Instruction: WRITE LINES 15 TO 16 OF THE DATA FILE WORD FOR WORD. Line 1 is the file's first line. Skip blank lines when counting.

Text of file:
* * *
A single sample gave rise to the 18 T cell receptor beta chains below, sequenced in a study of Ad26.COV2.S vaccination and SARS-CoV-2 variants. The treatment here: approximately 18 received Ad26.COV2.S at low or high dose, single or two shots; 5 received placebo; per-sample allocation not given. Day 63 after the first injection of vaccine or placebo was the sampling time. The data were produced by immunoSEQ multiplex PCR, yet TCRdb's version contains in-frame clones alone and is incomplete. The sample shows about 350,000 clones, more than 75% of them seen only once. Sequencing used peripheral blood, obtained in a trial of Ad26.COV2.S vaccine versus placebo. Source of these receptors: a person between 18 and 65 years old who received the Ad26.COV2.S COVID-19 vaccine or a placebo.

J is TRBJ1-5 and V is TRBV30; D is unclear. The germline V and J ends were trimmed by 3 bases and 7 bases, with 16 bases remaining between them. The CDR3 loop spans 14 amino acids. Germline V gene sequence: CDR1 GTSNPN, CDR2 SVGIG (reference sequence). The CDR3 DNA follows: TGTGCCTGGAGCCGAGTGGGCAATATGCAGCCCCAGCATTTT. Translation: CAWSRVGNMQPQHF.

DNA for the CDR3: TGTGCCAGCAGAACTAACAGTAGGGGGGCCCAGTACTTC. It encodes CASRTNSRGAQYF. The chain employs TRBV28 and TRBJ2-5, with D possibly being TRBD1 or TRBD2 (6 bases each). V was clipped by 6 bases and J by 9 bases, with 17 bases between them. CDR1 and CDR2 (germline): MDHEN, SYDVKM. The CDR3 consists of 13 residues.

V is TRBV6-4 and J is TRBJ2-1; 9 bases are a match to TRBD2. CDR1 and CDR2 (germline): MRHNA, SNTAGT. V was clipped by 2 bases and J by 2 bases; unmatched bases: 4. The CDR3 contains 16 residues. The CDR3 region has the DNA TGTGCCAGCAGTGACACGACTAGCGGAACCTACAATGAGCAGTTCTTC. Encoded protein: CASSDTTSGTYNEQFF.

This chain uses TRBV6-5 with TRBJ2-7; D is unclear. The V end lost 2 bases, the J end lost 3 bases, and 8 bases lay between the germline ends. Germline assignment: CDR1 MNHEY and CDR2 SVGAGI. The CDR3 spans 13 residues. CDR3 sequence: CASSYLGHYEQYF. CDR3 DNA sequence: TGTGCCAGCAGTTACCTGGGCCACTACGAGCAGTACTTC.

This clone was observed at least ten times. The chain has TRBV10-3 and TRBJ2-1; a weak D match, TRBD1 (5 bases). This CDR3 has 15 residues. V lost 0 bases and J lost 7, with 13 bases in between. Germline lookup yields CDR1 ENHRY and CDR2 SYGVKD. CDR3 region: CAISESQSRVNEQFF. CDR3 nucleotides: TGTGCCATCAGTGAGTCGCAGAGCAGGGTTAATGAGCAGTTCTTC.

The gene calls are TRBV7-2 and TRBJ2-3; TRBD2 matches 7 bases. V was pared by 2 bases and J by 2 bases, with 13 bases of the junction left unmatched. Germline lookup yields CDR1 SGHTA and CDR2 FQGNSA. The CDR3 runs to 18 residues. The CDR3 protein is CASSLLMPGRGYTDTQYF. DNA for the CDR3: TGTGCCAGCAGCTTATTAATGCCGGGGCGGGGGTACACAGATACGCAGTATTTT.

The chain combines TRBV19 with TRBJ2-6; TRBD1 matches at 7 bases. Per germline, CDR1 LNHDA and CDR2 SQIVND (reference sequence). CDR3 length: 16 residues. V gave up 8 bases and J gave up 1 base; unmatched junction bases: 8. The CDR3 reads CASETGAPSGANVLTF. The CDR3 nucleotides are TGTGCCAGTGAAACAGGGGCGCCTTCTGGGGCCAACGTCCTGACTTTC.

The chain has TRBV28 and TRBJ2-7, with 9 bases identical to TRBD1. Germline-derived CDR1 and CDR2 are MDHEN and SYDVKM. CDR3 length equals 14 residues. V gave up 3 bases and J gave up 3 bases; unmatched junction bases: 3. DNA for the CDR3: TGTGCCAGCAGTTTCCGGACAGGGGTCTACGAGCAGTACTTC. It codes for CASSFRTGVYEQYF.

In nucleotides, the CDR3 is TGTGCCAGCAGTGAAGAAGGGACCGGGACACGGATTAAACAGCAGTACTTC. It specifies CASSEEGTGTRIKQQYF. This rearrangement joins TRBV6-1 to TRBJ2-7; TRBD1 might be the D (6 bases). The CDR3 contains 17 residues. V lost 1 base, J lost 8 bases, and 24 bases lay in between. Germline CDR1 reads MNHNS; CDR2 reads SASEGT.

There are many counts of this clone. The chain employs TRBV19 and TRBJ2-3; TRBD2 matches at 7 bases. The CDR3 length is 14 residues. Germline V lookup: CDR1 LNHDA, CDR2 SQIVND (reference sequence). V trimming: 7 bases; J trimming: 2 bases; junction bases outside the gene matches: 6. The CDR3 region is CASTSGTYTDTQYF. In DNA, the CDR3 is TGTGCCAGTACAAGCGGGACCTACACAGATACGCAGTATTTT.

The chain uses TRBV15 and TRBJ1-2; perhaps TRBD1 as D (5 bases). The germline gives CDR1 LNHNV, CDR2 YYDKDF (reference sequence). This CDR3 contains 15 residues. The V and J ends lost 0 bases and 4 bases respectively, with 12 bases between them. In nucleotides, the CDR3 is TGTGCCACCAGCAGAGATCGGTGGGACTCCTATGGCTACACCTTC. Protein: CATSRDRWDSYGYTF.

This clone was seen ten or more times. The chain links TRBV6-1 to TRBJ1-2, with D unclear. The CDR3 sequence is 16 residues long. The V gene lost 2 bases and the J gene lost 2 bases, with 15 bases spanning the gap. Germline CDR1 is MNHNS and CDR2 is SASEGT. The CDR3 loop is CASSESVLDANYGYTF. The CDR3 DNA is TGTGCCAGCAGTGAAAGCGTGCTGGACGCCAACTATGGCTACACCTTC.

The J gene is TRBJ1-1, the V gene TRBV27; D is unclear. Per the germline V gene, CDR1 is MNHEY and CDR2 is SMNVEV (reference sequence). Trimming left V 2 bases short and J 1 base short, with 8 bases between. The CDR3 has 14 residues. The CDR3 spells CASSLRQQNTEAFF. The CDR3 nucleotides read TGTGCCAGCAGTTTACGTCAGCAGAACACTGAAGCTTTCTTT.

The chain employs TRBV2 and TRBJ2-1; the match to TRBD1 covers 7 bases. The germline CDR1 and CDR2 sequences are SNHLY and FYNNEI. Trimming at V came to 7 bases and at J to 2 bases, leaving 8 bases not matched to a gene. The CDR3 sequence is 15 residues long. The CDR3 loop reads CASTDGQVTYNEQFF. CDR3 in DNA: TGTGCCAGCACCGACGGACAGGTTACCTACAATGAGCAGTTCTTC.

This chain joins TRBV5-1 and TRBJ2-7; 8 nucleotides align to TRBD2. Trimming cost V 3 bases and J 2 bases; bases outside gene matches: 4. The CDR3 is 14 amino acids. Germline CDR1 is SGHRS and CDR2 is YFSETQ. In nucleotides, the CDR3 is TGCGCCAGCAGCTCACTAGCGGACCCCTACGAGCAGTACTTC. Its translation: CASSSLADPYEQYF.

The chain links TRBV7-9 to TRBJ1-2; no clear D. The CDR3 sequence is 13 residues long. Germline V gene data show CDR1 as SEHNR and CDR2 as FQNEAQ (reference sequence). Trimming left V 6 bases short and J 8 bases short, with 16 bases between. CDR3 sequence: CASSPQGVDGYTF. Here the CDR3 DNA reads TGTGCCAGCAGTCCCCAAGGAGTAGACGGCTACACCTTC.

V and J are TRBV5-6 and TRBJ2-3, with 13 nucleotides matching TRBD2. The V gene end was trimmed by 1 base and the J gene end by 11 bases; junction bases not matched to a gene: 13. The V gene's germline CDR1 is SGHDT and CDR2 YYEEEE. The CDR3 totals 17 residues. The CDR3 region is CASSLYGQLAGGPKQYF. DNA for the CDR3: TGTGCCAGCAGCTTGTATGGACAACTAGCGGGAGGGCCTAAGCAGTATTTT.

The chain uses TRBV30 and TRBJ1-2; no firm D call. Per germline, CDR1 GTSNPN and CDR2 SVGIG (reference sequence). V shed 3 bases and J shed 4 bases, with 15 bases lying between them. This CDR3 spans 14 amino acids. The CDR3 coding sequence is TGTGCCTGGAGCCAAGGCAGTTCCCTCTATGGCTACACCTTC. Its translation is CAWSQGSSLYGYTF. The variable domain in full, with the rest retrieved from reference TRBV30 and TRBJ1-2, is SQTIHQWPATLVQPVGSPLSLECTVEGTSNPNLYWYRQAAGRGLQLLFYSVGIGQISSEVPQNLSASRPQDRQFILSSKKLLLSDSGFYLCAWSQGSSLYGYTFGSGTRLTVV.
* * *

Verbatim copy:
The chain employs TRBV2 and TRBJ2-1; the match to TRBD1 covers 7 bases. The germline CDR1 and CDR2 sequences are SNHLY and FYNNEI. Trimming at V came to 7 bases and at J to 2 bases, leaving 8 bases not matched to a gene. The CDR3 sequence is 15 residues long. The CDR3 loop reads CASTDGQVTYNEQFF. CDR3 in DNA: TGTGCCAGCACCGACGGACAGGTTACCTACAATGAGCAGTTCTTC.

This chain joins TRBV5-1 and TRBJ2-7; 8 nucleotides align to TRBD2. Trimming cost V 3 bases and J 2 bases; bases outside gene matches: 4. The CDR3 is 14 amino acids. Germline CDR1 is SGHRS and CDR2 is YFSETQ. In nucleotides, the CDR3 is TGCGCCAGCAGCTCACTAGCGGACCCCTACGAGCAGTACTTC. Its translation: CASSSLADPYEQYF.